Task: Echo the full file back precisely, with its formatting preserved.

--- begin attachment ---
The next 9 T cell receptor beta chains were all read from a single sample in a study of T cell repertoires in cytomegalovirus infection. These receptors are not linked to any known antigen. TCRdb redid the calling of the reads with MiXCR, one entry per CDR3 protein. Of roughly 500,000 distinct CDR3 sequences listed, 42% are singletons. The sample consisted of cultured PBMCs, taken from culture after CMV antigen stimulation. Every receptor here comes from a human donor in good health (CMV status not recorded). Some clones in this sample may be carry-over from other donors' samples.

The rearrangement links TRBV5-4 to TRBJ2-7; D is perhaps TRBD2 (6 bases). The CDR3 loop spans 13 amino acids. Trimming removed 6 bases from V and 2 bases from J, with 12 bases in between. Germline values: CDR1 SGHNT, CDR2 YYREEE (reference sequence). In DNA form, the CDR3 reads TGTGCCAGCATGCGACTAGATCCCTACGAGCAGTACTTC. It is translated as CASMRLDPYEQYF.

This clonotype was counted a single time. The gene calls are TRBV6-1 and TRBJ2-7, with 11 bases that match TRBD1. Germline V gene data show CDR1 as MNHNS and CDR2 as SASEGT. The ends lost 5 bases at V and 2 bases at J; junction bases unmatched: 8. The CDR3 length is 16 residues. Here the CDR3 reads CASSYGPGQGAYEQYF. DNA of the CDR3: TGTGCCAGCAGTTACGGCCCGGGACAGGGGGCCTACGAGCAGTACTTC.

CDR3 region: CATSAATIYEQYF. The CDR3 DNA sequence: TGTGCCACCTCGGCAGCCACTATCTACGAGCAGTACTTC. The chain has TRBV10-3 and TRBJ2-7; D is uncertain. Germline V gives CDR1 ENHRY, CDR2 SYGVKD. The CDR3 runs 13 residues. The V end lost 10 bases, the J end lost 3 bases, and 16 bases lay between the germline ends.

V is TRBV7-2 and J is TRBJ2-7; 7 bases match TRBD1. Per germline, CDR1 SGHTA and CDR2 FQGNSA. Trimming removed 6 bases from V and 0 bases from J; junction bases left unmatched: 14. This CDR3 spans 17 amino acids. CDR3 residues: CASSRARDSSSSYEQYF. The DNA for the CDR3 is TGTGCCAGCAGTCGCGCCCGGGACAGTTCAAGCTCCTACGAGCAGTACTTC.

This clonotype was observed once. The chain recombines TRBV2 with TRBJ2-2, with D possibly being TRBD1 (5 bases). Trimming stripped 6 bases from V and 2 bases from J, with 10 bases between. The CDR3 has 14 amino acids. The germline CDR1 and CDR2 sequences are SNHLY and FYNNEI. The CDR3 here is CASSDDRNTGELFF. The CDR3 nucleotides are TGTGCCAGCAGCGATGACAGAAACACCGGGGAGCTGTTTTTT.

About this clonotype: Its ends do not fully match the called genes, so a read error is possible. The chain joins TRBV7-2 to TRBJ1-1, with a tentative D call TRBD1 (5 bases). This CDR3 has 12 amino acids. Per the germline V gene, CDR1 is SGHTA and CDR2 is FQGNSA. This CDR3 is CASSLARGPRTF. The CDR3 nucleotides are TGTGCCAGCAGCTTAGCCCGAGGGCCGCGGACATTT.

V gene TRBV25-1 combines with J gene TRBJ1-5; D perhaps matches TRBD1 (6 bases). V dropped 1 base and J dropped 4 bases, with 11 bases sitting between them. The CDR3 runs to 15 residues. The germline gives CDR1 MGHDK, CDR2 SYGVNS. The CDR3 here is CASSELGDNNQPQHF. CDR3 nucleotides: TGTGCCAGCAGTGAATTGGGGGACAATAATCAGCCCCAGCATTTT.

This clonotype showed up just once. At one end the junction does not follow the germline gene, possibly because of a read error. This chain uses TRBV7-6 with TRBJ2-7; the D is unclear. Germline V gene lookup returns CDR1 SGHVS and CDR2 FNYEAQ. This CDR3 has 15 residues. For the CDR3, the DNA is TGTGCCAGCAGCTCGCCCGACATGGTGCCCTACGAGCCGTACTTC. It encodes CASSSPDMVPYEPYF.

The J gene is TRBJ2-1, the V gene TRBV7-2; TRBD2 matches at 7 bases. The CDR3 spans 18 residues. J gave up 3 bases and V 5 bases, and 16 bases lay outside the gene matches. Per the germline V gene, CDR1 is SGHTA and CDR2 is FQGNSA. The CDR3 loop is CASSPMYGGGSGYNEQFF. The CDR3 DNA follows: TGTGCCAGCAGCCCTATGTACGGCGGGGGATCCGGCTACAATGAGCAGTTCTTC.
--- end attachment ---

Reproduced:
The next 9 T cell receptor beta chains were all read from a single sample in a study of T cell repertoires in cytomegalovirus infection. These receptors are not linked to any known antigen. TCRdb redid the calling of the reads with MiXCR, one entry per CDR3 protein. Of roughly 500,000 distinct CDR3 sequences listed, 42% are singletons. The sample consisted of cultured PBMCs, taken from culture after CMV antigen stimulation. Every receptor here comes from a human donor in good health (CMV status not recorded). Some clones in this sample may be carry-over from other donors' samples.

The rearrangement links TRBV5-4 to TRBJ2-7; D is perhaps TRBD2 (6 bases). The CDR3 loop spans 13 amino acids. Trimming removed 6 bases from V and 2 bases from J, with 12 bases in between. Germline values: CDR1 SGHNT, CDR2 YYREEE (reference sequence). In DNA form, the CDR3 reads TGTGCCAGCATGCGACTAGATCCCTACGAGCAGTACTTC. It is translated as CASMRLDPYEQYF.

This clonotype was counted a single time. The gene calls are TRBV6-1 and TRBJ2-7, with 11 bases that match TRBD1. Germline V gene data show CDR1 as MNHNS and CDR2 as SASEGT. The ends lost 5 bases at V and 2 bases at J; junction bases unmatched: 8. The CDR3 length is 16 residues. Here the CDR3 reads CASSYGPGQGAYEQYF. DNA of the CDR3: TGTGCCAGCAGTTACGGCCCGGGACAGGGGGCCTACGAGCAGTACTTC.

CDR3 region: CATSAATIYEQYF. The CDR3 DNA sequence: TGTGCCACCTCGGCAGCCACTATCTACGAGCAGTACTTC. The chain has TRBV10-3 and TRBJ2-7; D is uncertain. Germline V gives CDR1 ENHRY, CDR2 SYGVKD. The CDR3 runs 13 residues. The V end lost 10 bases, the J end lost 3 bases, and 16 bases lay between the germline ends.

V is TRBV7-2 and J is TRBJ2-7; 7 bases match TRBD1. Per germline, CDR1 SGHTA and CDR2 FQGNSA. Trimming removed 6 bases from V and 0 bases from J; junction bases left unmatched: 14. This CDR3 spans 17 amino acids. CDR3 residues: CASSRARDSSSSYEQYF. The DNA for the CDR3 is TGTGCCAGCAGTCGCGCCCGGGACAGTTCAAGCTCCTACGAGCAGTACTTC.

This clonotype was observed once. The chain recombines TRBV2 with TRBJ2-2, with D possibly being TRBD1 (5 bases). Trimming stripped 6 bases from V and 2 bases from J, with 10 bases between. The CDR3 has 14 amino acids. The germline CDR1 and CDR2 sequences are SNHLY and FYNNEI. The CDR3 here is CASSDDRNTGELFF. The CDR3 nucleotides are TGTGCCAGCAGCGATGACAGAAACACCGGGGAGCTGTTTTTT.

About this clonotype: Its ends do not fully match the called genes, so a read error is possible. The chain joins TRBV7-2 to TRBJ1-1, with a tentative D call TRBD1 (5 bases). This CDR3 has 12 amino acids. Per the germline V gene, CDR1 is SGHTA and CDR2 is FQGNSA. This CDR3 is CASSLARGPRTF. The CDR3 nucleotides are TGTGCCAGCAGCTTAGCCCGAGGGCCGCGGACATTT.

V gene TRBV25-1 combines with J gene TRBJ1-5; D perhaps matches TRBD1 (6 bases). V dropped 1 base and J dropped 4 bases, with 11 bases sitting between them. The CDR3 runs to 15 residues. The germline gives CDR1 MGHDK, CDR2 SYGVNS. The CDR3 here is CASSELGDNNQPQHF. CDR3 nucleotides: TGTGCCAGCAGTGAATTGGGGGACAATAATCAGCCCCAGCATTTT.

This clonotype showed up just once. At one end the junction does not follow the germline gene, possibly because of a read error. This chain uses TRBV7-6 with TRBJ2-7; the D is unclear. Germline V gene lookup returns CDR1 SGHVS and CDR2 FNYEAQ. This CDR3 has 15 residues. For the CDR3, the DNA is TGTGCCAGCAGCTCGCCCGACATGGTGCCCTACGAGCCGTACTTC. It encodes CASSSPDMVPYEPYF.

The J gene is TRBJ2-1, the V gene TRBV7-2; TRBD2 matches at 7 bases. The CDR3 spans 18 residues. J gave up 3 bases and V 5 bases, and 16 bases lay outside the gene matches. Per the germline V gene, CDR1 is SGHTA and CDR2 is FQGNSA. The CDR3 loop is CASSPMYGGGSGYNEQFF. The CDR3 DNA follows: TGTGCCAGCAGCCCTATGTACGGCGGGGGATCCGGCTACAATGAGCAGTTCTTC.